The Arabist

The Arabist

By Issandr El Amrani and friends.

Posts tagged counter-revolution
The counter-revolution and women

The ugliness and ridiculousness of the army and their defenders' arguments this week has been hard to countenance. 

Much of the debate has centered on the shocking image of the young woman dragged, half undressed and mercilessly beaten in the street by soldiers. The denial, misogyny and hostility on display has been in direct proportion to the impossibility of defending this conduct. 

A sheikh with the Gamaa Islamiya exemplified the worst of Islamist bigotry and hypocrisy by telling Al Ahram a few days ago that "real Egyptian men don't follow April 6 women into the street" and if people are concerned for women's honor they should worry about girls sleeping overnight in tents with boys and dancing.

The focus on women -- their safety, their "honor," their participation -- has brought out the worst in the counter-revolutionaries. In the pro-army Abbasiya protest yesterday, people chanted: "From the ladies of Egypt to Ghada.." -- addressing this brave young woman, beaten by the army -- "Your end will be annihilation." They also reiterated the perversely common argument that the woman in the blue bra entrapped soldiers into beating and stripping her in the street. The event was headlined by Tawfeeq Okasha, a weird populist TV station owner (and former Mubarak supporter) who judging by this video -- in which he creepily tells activists Nawara Negm and Asmaa Mahfouz that he has guys all ready and lined up to marry them and teach them to calm down and love their country -- is a raving psychopath and misogynist. Just for good measure, the Abbaseya demo also reportedly featured posters of popular private TV channel presenters Mona Shazly, Reem Maged and others with nooses around their necks. 

The loons in Abbaseya are an extreme end of popular opinion (albeit one that is being dangerously encouraged). Many other Egyptians are shamed, shocked and scared by the army's violence towards citizens, and (although I think by now almost everyone knows that something terrible happened Downtown last week) would prefer to believe that it didn't happen -- or that those it happened to somehow deserved it. Egypt is still fighting the same battle, a year on: a battle over whether all its citizens deserve safety and dignity and whether those who are in power can be held accountable. The denial and incoherent rage being directed at protesters -- and at those women who, according to these arguments, chose to embarrass themselves and their country by getting themselves nearly killed in the street by soldiers -- shows how difficult and threatening this kind of change will be.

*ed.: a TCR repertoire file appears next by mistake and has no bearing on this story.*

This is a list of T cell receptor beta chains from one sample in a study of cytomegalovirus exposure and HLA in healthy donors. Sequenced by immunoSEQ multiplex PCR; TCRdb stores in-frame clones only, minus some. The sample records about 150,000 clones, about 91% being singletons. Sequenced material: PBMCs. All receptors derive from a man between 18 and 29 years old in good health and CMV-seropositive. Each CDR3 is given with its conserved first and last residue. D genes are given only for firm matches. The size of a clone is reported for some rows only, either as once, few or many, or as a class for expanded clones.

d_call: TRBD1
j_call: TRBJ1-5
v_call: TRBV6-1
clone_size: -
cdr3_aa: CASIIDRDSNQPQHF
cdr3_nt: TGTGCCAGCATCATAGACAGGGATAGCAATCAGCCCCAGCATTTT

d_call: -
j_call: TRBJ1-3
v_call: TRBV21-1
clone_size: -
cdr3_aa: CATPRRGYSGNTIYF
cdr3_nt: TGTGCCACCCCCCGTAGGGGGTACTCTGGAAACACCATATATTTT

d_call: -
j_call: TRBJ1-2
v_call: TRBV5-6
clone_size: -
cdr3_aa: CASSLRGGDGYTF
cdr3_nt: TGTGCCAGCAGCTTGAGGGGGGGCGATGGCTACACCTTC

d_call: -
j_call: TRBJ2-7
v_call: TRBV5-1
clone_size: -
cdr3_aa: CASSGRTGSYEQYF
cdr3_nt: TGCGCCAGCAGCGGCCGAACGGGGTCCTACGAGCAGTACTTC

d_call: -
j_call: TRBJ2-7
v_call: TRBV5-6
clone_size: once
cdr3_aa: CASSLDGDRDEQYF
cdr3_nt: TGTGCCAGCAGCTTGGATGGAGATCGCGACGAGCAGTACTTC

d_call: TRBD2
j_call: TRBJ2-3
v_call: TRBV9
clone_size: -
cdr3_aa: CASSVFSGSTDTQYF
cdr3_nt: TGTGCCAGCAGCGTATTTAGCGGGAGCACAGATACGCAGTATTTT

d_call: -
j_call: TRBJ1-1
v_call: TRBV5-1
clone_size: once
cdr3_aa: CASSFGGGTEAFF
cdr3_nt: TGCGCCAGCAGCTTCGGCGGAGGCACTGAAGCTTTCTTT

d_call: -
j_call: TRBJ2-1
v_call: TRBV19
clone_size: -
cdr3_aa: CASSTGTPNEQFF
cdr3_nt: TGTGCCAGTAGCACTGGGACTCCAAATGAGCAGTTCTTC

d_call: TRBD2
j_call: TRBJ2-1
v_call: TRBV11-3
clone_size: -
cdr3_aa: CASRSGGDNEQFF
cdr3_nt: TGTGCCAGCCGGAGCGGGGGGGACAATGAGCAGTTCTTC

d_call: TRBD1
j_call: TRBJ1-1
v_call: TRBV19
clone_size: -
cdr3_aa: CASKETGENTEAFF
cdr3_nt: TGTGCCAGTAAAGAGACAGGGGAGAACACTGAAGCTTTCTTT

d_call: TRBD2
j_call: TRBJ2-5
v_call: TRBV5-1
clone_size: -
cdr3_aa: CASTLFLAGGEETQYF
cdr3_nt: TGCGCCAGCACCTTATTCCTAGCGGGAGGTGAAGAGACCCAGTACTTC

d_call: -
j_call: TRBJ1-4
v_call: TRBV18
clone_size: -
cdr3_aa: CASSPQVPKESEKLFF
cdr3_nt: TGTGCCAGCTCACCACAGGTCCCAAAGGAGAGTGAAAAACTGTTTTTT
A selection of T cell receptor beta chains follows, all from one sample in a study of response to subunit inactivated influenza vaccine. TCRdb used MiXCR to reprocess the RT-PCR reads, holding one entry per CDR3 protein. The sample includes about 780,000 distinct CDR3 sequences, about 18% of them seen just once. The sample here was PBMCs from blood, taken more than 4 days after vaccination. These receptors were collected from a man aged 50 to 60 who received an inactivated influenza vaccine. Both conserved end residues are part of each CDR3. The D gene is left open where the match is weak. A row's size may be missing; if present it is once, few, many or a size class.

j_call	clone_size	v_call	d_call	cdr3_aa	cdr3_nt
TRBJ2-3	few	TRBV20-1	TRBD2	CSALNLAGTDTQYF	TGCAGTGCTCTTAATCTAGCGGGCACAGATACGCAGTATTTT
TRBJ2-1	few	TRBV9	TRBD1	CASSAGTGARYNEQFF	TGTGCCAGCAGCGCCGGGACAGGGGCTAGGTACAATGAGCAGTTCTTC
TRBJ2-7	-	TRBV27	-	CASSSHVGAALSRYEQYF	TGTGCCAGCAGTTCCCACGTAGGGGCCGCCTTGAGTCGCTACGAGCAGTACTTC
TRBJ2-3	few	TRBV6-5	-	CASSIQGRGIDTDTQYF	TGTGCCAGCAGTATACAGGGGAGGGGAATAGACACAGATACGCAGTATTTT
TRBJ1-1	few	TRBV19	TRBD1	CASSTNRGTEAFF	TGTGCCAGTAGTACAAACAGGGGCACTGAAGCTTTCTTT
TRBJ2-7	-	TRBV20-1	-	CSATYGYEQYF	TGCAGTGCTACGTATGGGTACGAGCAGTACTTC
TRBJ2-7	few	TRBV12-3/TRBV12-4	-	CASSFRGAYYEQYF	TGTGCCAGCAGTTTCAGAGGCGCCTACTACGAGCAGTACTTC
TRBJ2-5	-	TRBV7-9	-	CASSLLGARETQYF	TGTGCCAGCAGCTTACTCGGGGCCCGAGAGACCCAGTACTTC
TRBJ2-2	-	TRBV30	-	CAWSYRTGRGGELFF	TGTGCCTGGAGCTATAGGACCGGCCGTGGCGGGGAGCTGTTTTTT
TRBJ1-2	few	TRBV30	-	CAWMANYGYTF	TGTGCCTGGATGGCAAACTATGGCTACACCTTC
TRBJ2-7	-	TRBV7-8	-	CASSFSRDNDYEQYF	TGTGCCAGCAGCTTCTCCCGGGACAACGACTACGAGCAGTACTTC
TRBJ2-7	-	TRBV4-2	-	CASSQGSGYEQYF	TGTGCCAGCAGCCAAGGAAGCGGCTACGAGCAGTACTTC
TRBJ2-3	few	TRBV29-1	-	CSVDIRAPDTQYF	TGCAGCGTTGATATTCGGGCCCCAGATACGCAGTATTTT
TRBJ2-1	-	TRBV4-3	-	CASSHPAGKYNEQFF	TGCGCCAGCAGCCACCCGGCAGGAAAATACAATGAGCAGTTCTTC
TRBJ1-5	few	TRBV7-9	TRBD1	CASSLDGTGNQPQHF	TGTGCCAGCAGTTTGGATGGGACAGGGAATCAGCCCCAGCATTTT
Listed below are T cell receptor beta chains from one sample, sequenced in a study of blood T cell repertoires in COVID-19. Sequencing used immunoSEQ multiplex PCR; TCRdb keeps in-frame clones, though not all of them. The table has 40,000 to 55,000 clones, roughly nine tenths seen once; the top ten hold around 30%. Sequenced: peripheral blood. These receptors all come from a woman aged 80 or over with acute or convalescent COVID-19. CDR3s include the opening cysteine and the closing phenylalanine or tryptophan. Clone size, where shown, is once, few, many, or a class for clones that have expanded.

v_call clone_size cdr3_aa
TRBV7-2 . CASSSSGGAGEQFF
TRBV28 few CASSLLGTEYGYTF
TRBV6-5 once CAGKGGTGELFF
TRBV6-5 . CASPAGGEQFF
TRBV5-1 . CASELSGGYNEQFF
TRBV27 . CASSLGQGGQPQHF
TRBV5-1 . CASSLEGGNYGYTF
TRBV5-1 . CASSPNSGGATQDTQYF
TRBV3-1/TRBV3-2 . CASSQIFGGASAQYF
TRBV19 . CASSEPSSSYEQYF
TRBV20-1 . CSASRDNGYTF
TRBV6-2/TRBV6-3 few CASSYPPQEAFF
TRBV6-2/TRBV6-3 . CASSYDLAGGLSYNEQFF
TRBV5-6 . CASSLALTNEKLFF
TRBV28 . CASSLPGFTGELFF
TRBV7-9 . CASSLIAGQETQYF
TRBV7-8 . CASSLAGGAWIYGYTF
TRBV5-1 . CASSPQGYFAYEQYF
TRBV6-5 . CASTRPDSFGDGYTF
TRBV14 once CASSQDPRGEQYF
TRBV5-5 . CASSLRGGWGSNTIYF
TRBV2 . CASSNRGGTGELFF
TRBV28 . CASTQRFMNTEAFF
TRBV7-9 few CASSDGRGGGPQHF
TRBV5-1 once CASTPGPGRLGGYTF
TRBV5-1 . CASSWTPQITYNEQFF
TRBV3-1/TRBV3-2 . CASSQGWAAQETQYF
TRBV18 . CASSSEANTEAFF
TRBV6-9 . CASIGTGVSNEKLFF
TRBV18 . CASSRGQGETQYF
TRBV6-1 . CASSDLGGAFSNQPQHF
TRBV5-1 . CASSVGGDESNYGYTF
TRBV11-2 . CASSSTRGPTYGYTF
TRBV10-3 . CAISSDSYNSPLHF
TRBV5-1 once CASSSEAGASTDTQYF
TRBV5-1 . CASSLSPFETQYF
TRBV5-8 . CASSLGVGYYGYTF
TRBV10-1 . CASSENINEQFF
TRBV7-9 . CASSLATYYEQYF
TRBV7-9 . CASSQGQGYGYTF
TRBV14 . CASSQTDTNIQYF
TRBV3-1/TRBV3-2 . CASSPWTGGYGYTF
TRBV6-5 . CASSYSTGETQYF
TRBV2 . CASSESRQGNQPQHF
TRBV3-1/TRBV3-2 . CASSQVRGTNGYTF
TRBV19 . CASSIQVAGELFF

More on the counter-revolution

This is going to be a bleak post, taking stock of some of the worrying developments of the last week:

- The re-invocation of Emergency Law, plus redundant, extra-repressive bells and whistles (see Issandr's post) clearly aimed at anybody (the media, unions, NGOs) who might be thinking about challenging the SCAF

- The crack-down on Al Jazeera's live Egypt channel and the general intimidation of the media 

- Rumours that the SCAF will appoint members of the constitutional assembly (rather than have parliament select them), going back on the agreed-to process sanctioned by last March's referendum -- and a dawning realization that presidential elections may not take place till mid-2012

- A judicial and political transition process that remains deeply (deliberately?) muddled, with almost all political parties criticizing the (as yet to be finalized) new electoral law, the new districting plan, the lack of a clear time-table -- to little avail. 

- A security apparatus that remains resistant to all change -- except for a name change -- and incapable of facing the country's quite real crime wave

- An opposition and protest movement that is more fragmented than ever, still stuck playing Tahrir politics 

Of course the activists who have been skeptical of the army from day one will say: Why are you surprised?

It's not that here at Arabist we haven't seen the counter-revolution coming all along; but I for one had hoped that it would be more greatly constrained, by international pressure and above all by domestic expectations and public opinion. As is, the most "deafening silence" these days is that of the many Egyptians, who -- presented with the stale old choice between "stability" and "chaos" -- seem to have decided that the generals need an even free-er hand to put the house in order. 

Seven months after Mubarak was forced out of power, Egypt is being run by an authoritarian, unelected and unaccountable executive that resorts to the same tired security logic and the same insidious allegations of foreign manipulation and -- perhaps most disturbingly of all -- has created a greater layer fear and denial around any critical discussion of its actions than the late Mubarak regime had. 

Add to that an American administration that would rather find its accommodation with the status quo than support risky but real democratization; a civil society on the defensive; and political groups who are continue making demands and offering advice to the SCAF that it routinely ignores.

This is not to say that I don't still have faith and hope in Egyptians' desire for change or ability to rally. But let's just say we're at a low point. The only wild card at the moment is the threatening storm of labour unrest, withstudentsdoctors and teachers all initiating or planning major strikes.